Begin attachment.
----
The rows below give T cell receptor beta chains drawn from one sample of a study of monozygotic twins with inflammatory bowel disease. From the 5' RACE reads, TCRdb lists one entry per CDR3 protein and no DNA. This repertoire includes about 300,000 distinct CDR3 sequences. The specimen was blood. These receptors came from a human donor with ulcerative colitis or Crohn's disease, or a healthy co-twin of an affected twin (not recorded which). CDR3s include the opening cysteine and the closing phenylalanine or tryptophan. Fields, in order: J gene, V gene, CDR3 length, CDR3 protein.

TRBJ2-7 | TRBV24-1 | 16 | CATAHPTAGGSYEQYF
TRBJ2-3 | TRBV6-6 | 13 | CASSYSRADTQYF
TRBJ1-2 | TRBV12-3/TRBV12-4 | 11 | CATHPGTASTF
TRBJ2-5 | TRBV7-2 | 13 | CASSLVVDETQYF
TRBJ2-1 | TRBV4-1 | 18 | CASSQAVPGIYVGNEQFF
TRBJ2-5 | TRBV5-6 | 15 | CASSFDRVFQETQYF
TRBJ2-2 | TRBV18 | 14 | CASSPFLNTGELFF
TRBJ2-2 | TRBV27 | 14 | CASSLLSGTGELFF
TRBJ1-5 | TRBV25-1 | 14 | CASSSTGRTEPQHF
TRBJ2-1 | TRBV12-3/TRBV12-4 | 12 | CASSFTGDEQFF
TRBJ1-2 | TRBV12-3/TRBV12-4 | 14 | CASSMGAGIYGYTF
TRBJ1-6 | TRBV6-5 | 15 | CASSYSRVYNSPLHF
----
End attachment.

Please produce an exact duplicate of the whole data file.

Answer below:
The rows below give T cell receptor beta chains drawn from one sample of a study of monozygotic twins with inflammatory bowel disease. From the 5' RACE reads, TCRdb lists one entry per CDR3 protein and no DNA. This repertoire includes about 300,000 distinct CDR3 sequences. The specimen was blood. These receptors came from a human donor with ulcerative colitis or Crohn's disease, or a healthy co-twin of an affected twin (not recorded which). CDR3s include the opening cysteine and the closing phenylalanine or tryptophan. Fields, in order: J gene, V gene, CDR3 length, CDR3 protein.

TRBJ2-7 | TRBV24-1 | 16 | CATAHPTAGGSYEQYF
TRBJ2-3 | TRBV6-6 | 13 | CASSYSRADTQYF
TRBJ1-2 | TRBV12-3/TRBV12-4 | 11 | CATHPGTASTF
TRBJ2-5 | TRBV7-2 | 13 | CASSLVVDETQYF
TRBJ2-1 | TRBV4-1 | 18 | CASSQAVPGIYVGNEQFF
TRBJ2-5 | TRBV5-6 | 15 | CASSFDRVFQETQYF
TRBJ2-2 | TRBV18 | 14 | CASSPFLNTGELFF
TRBJ2-2 | TRBV27 | 14 | CASSLLSGTGELFF
TRBJ1-5 | TRBV25-1 | 14 | CASSSTGRTEPQHF
TRBJ2-1 | TRBV12-3/TRBV12-4 | 12 | CASSFTGDEQFF
TRBJ1-2 | TRBV12-3/TRBV12-4 | 14 | CASSMGAGIYGYTF
TRBJ1-6 | TRBV6-5 | 15 | CASSYSRVYNSPLHF